• Use the box method. Bring five boxes: Keep, Sell, Give Away, Throw Away, Decide Later. If the item is a no-brainer that you love and use, put it in the Keep box. If you don’t use it or want it and it is in good shape and valuable, put it in the Sell box. If it is in good shape but not particularly valuable, put it in the Give Away box. If it isn’t in good shape, you don’t want it, and probably nobody else would either, put it in the Throw Away box. If it is in good shape, but you’re not sure if you can part with it, don’t prolong the decision making and hinder your progress, put it in the Decide Later box. Go through your area quickly and thoroughly, but don’t spend too much time thinking about the items or you begin to focus on those little details again and your work will be hindered.

And then … reward yourself. Enjoy some details. I didn’t say ignore them. I said don’t get lost in them. When your living room or hall or bedroom has been organized on the macro level, go ahead and drill down to the micro level. Buy a fabulous sock drawer organizer if that’s your thing (although consider the perfectly imperfect solution of having a sock drawer where you can just toss your socks–as in, you might actually stick with the process–instead of rolling and displaying them like sock sushi.)

Whether you choose to reward yourself with a nice dinner out, a manicure, a movie, or even just enjoying focusing on the details for once like I just mentioned, the point is that you are providing positive reinforcement for sticking to the job at hand. You’ve just begun to reprogram the way your brain thinks about organizing. That’s an accomplishment! Soon you will begin to associate the big projects with a similar sense of pride, control, and accomplishment that the smaller details bring. Congratulations!

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5 Steps to Get Organized in 2012: Sort the Major Areas You Use FIRST

I’m about to “keep it real” as I write this pre-post note. I have to admit I struggled writing this post because I felt hypocritical the entire time. In fact, I have been tweaking and re-writing it several times throughout the day, trying to get my thoughts right. Here’s the thing: though I’ve been working hard to get organized, I’m far from perfect. I don’t have all the answers. I don’t have a magic formula. I didn’t always follow the advice I’m about to give you. So part of me feels like a fool even daring to post it and say, “hey! Here’s something to help!” But I’m ignoring that little voice and I’m hoping that by posting this anyway it will be exactly what someone needs to hear, because regardless of how I feel right now, all of this is coming straight from personal experience and the heart. So here goes …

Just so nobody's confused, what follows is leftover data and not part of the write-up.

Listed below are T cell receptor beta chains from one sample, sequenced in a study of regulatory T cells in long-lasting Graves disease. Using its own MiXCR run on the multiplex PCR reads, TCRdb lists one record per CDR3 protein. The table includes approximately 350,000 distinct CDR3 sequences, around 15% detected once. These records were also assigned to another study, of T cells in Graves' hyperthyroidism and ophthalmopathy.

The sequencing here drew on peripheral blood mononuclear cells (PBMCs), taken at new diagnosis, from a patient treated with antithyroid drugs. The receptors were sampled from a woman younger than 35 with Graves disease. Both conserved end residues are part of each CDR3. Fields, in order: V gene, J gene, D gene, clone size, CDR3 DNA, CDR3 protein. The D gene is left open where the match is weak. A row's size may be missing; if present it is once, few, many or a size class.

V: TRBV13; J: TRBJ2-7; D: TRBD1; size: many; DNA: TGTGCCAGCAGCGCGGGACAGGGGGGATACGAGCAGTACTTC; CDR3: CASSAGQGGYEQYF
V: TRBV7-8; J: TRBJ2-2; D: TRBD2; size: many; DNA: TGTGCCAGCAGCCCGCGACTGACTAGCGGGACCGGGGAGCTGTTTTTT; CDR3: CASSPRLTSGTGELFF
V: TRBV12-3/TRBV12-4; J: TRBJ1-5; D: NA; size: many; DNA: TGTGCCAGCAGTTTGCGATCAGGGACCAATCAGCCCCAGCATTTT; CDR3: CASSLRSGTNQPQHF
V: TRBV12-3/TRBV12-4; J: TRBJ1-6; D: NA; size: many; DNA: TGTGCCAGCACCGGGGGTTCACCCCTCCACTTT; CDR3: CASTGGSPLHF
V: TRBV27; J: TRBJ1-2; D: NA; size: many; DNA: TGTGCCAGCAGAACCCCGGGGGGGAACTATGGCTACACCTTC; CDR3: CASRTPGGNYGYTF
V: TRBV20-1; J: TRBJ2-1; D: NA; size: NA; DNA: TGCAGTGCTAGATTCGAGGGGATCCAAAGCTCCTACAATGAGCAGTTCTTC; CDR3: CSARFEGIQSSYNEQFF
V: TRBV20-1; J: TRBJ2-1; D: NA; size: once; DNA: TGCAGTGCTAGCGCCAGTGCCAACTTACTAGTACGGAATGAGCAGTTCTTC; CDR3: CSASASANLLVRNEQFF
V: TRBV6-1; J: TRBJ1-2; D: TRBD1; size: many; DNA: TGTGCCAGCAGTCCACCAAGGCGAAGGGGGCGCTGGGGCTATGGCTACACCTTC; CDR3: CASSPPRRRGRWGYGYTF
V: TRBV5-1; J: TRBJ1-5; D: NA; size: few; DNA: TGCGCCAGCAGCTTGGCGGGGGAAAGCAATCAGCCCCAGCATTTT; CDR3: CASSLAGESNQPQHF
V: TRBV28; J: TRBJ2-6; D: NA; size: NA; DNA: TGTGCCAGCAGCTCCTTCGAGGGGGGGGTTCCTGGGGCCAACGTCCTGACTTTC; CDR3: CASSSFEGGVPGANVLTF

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Has this ever happened to you or someone you know–you feel overwhelmed by the scope of your organizational needs and don’t know where to start? Here’s a hint: don’t start with your jewelry box or your baseball card collection. Those things being tidy, while nice, won’t help your daily existence too much. Today’s organizational step continues the themes from days 1 and 2 of this series, in that I’ve learned that being intentional with the process includes making specific goals for the areas I use the most. You want to get the most bang for your buck, so to speak.

Step 3: Sort the Major Areas You Use FIRST

It’s a good thing to have an organized bathroom drawer. (I know I liked mine when I had it at our old house and I first organized it; I liked it even better when it had a snazzy organizer in it.) However, if the major areas in your home are a disaster area, you’ll still feel like you’re not under control. Because you aren’t. The thing is … you can be. I promise.

You just have to be willing to go the slow route and tackle them systematically so you can feel more relaxed in your environment.

Carefully consider how you use your home on a daily basis. Where do you eat, work, relax, and congregate as a family? What cupboards do you access each day? Is there a piece of furniture on which you tend to set things down? What’s your favorite chair? Where do you fold your laundry? But mostly, which rooms do you use the most? There are no right or wrong answers to these questions. They just help you create an inventory to focus your organizational efforts in the most effective way.